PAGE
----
Corns of currency

Corns of currency

Pepper has been used as currency, and legend has it that Attila the Hun demanded it as ransom from Rome. In 77 AD, Pliny the Elder wrote about how it drained the Roman Empire of 50 million sesterces (ancient Roman money) every year, and even today, it continues to be the most widely traded spice in the world.

Traditionally, being considered such a prized commodity in Europe, pepper was reserved only for the most exclusive Christmas cakes and cookies; and on India’s Malabar coast, which is its richest source, pepper, could be—and continues to be—found in every curry.

Black peppercorn is the most pungent and commonly found; the green variety is what you get when you don’t let it ripen and it works best with meats and seafood; white pepper is a cosmetic luxury, seen often in white sauces, white meats/fish and cream dishes; pink peppercorns are soft and ideally used whole in dishes such as salads or risottos, and even in desserts. We’re going with the most basic black version in the Sri Lankan fish vinegarthial—a beautifully light fish, with the pepper prominently spicing it up.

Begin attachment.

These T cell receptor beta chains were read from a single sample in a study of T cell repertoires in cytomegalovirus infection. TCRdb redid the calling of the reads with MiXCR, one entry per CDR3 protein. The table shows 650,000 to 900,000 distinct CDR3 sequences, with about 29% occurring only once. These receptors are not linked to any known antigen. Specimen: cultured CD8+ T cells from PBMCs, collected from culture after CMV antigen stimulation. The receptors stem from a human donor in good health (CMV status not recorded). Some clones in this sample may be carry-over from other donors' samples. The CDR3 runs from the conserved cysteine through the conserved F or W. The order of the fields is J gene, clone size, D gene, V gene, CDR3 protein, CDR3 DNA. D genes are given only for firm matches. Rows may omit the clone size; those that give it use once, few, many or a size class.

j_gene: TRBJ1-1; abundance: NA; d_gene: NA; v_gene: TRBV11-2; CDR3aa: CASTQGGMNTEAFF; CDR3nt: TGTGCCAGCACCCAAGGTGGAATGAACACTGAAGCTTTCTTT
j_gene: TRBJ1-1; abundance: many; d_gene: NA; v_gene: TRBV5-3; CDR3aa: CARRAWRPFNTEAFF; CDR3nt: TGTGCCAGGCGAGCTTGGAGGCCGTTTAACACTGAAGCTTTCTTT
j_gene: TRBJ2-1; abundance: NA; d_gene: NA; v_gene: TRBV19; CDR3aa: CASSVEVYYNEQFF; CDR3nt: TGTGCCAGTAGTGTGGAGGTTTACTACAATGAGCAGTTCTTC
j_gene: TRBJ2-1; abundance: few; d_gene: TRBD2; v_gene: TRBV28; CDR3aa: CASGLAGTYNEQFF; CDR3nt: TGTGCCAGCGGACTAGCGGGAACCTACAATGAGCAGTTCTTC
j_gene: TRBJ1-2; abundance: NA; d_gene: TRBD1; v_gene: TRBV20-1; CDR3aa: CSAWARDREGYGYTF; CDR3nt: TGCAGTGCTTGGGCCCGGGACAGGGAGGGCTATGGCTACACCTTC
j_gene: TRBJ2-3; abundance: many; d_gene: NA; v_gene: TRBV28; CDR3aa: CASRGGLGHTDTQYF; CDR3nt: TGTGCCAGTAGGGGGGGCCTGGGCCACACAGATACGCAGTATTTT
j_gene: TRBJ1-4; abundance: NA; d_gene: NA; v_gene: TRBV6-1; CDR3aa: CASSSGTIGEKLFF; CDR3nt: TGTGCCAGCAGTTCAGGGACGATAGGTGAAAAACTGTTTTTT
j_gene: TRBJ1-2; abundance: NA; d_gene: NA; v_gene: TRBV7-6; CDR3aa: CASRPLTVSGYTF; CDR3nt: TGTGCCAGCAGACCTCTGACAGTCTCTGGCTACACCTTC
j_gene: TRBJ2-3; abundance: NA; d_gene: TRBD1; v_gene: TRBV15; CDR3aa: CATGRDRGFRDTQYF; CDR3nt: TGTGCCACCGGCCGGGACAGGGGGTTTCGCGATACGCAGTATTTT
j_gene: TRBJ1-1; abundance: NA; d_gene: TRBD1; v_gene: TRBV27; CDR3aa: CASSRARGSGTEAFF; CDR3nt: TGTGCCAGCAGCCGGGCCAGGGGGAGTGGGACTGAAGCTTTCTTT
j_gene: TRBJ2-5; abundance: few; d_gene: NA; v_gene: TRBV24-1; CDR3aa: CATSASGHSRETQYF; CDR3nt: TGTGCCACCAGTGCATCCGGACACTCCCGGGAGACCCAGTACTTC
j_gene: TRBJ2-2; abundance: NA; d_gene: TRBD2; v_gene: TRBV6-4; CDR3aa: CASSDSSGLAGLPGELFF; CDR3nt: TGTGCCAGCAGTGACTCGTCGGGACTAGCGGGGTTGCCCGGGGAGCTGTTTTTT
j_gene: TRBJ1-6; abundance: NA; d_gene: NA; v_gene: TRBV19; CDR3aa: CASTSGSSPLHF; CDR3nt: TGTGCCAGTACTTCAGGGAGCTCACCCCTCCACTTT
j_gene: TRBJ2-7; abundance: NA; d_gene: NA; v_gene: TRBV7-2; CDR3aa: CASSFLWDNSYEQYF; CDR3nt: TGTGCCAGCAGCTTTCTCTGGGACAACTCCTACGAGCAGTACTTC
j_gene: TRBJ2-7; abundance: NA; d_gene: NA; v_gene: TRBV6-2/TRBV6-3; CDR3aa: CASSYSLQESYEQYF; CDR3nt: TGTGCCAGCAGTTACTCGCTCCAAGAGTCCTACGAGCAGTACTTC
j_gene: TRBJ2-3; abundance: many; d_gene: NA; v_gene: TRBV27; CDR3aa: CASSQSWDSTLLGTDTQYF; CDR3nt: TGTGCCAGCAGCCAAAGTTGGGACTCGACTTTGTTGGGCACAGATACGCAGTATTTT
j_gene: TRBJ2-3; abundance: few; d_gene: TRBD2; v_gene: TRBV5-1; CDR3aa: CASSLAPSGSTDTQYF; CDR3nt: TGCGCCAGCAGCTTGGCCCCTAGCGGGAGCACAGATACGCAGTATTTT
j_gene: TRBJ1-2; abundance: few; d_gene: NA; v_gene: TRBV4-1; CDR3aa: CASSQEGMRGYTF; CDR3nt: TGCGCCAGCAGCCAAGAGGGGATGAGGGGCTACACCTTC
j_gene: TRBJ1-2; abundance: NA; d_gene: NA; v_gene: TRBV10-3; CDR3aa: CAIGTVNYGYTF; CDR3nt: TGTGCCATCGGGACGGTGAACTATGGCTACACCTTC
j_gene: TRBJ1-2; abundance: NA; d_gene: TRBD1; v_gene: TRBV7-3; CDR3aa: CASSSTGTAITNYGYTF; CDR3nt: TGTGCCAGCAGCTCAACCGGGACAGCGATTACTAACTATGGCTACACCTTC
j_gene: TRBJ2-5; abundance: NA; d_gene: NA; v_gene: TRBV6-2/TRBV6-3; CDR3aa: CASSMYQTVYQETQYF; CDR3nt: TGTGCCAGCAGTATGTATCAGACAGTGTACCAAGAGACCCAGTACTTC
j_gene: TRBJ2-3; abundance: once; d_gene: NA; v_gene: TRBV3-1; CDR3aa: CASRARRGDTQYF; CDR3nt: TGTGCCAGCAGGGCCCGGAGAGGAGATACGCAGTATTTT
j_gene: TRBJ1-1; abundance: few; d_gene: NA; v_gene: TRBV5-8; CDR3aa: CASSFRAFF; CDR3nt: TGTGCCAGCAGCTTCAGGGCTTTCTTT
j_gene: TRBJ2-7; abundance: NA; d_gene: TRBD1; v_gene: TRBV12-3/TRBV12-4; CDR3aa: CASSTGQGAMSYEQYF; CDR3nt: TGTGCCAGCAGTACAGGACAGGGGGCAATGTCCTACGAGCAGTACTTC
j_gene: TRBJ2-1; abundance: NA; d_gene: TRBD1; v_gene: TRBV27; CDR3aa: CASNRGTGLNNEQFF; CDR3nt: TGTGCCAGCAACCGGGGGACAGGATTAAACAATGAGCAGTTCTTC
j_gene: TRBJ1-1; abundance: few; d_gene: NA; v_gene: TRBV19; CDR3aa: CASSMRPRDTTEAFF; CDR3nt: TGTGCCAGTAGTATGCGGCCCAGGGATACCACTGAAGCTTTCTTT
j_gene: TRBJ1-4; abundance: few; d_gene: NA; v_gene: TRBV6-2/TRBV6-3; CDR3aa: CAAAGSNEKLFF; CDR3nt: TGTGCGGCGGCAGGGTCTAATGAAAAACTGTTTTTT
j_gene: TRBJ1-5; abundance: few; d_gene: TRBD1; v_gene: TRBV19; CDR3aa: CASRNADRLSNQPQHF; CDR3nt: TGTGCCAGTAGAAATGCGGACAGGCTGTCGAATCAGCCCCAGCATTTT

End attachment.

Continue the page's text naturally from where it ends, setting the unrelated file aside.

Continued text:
Fish vinegarthial


Serves 2

• 400g tuna

• 80g onion, chopped

• 4 green chillies

• 50g tomatoes

• 15ml butter

• 10g garlic

• 10g ginger

• 10g curry leaves

• 10g turmeric

• 5g black pepper, ground

• 150ml vinegar

• Salt to taste

• 150g cucumber, shredded

• 100g carrot, shredded


A colourful delight: Pepper is the main spice in this delicate fish recipe, which is also easy to make.

Source: Chef Publis, guest chef, The Imperial, New Delhi.